“President Donald Trump told people Monday that he has settled on” longtime CNBC TV and radio personality Larry Kudlow to be his next chief economic advisor, reports CNN.
In another article, CNN notes that “Kudlow used to host a nightly show on CNBC. He remains a ‘senior contributor’ on the network and has a radio show as well.”
Furthmore, this second article says “A longtime CNBC personality, Kudlow has been described as an informal adviser to Trump on the side.”
The first CNN piece says, “Trump has spoken to Kudlow multiple times over the past week, a separate person familiar with the matter said, but Kudlow hasn’t been formally offered the job yet and hasn’t decided whether he would accept it.
“The White House did not respond to a request for comment. Kudlow also declined to comment.”
The New York Times, in its story today about Kudlow being Trump’s leading choice for the chief economist job, writes, “Mr. Kudlow is a CNBC commentator and radio host and a former Wall Street economist. He is a disciple of [economist Arthur] Laffer, the godfather of supply-side tax cuts, whom Mr. Kudlow credits for helping him overcome an alcohol- and substance-abuse problem more than 25 years ago. During the campaign and throughout Mr. Trump’s first year in the White House, Mr. Kudlow urged the president to go big with his tax-cut plan.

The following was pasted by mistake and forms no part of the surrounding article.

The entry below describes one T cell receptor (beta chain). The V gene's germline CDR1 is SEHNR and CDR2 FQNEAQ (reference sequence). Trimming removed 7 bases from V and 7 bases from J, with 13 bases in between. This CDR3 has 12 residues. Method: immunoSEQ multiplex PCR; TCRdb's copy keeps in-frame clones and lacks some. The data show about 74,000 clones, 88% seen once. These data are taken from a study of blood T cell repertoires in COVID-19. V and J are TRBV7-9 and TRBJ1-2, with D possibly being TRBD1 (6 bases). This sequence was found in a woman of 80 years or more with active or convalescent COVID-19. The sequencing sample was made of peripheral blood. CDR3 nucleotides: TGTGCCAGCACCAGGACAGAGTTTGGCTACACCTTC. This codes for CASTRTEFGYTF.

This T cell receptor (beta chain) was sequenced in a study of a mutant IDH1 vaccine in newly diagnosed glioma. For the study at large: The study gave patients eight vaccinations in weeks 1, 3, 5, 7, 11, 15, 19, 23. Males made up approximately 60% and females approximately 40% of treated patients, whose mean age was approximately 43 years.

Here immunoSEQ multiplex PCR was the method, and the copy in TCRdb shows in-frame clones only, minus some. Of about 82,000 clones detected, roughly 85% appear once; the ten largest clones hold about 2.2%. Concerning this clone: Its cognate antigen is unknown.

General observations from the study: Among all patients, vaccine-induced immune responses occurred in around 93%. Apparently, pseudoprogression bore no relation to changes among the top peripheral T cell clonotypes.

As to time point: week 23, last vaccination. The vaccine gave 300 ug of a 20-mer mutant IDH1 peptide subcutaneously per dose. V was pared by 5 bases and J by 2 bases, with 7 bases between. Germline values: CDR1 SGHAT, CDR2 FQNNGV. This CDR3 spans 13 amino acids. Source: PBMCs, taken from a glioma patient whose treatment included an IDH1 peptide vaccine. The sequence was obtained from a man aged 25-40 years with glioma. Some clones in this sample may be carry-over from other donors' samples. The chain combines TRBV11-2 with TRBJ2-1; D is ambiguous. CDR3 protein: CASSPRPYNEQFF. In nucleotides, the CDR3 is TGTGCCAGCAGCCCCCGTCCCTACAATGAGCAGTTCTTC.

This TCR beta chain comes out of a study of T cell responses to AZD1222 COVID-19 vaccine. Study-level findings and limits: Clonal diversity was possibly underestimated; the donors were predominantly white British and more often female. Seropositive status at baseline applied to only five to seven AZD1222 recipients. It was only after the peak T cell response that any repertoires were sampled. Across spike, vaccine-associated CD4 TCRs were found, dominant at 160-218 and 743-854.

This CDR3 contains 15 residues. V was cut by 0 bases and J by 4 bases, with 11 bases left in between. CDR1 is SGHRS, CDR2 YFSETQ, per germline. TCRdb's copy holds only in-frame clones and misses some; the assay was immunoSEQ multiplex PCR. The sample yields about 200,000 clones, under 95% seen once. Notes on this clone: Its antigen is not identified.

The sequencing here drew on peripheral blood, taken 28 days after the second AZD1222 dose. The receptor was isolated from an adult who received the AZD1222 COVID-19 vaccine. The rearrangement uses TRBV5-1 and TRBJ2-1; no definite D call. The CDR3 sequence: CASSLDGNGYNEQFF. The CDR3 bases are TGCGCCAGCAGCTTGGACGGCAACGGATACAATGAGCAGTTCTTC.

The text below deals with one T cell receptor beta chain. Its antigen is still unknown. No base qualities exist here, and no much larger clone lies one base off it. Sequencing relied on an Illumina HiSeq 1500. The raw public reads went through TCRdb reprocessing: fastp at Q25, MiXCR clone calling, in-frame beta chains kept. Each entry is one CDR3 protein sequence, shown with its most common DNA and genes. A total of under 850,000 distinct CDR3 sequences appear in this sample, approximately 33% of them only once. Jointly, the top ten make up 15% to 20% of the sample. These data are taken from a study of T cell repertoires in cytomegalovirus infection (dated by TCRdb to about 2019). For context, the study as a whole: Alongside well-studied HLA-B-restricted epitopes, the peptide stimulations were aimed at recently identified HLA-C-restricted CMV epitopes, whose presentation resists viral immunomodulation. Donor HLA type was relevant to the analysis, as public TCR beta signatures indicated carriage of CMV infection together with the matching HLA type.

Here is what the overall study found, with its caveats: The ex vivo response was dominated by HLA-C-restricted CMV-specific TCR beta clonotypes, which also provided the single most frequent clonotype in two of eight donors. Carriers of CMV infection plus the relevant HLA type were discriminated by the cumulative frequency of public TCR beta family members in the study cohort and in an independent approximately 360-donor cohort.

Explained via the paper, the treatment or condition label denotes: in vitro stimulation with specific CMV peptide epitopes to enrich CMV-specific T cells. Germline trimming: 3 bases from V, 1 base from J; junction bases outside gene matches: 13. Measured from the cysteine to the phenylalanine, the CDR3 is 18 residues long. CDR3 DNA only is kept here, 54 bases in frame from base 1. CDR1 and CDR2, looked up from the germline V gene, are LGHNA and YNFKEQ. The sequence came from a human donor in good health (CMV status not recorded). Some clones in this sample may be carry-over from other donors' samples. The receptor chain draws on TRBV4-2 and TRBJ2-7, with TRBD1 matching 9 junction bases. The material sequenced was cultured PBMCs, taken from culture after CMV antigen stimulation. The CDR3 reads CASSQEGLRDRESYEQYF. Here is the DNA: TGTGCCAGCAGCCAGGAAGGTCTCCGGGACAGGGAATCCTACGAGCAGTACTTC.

“After Republicans pushed the $1.5 trillion cut through Congress late last year, Mr. Kudlow praised it effusively, predicting it would usher in annual growth of 3 percent to 4 percent on a long-run basis — a more optimistic assessment than most independent economists have offered — and would boost Republicans in this year’s midterm elections.
“‘Trump and the G.O.P. are on the side of the growth angels with the passage of powerful tax-cut legislation to boost business investment, wages and take-home family pay,’ Mr. Kudlow wrote in December. ‘The Democrats, meanwhile, are left with stale class-warfare slogans about tax cuts for the rich.’”
Kudlow also once worked at the Office of Management and Budget during the Ronald Reagan administration.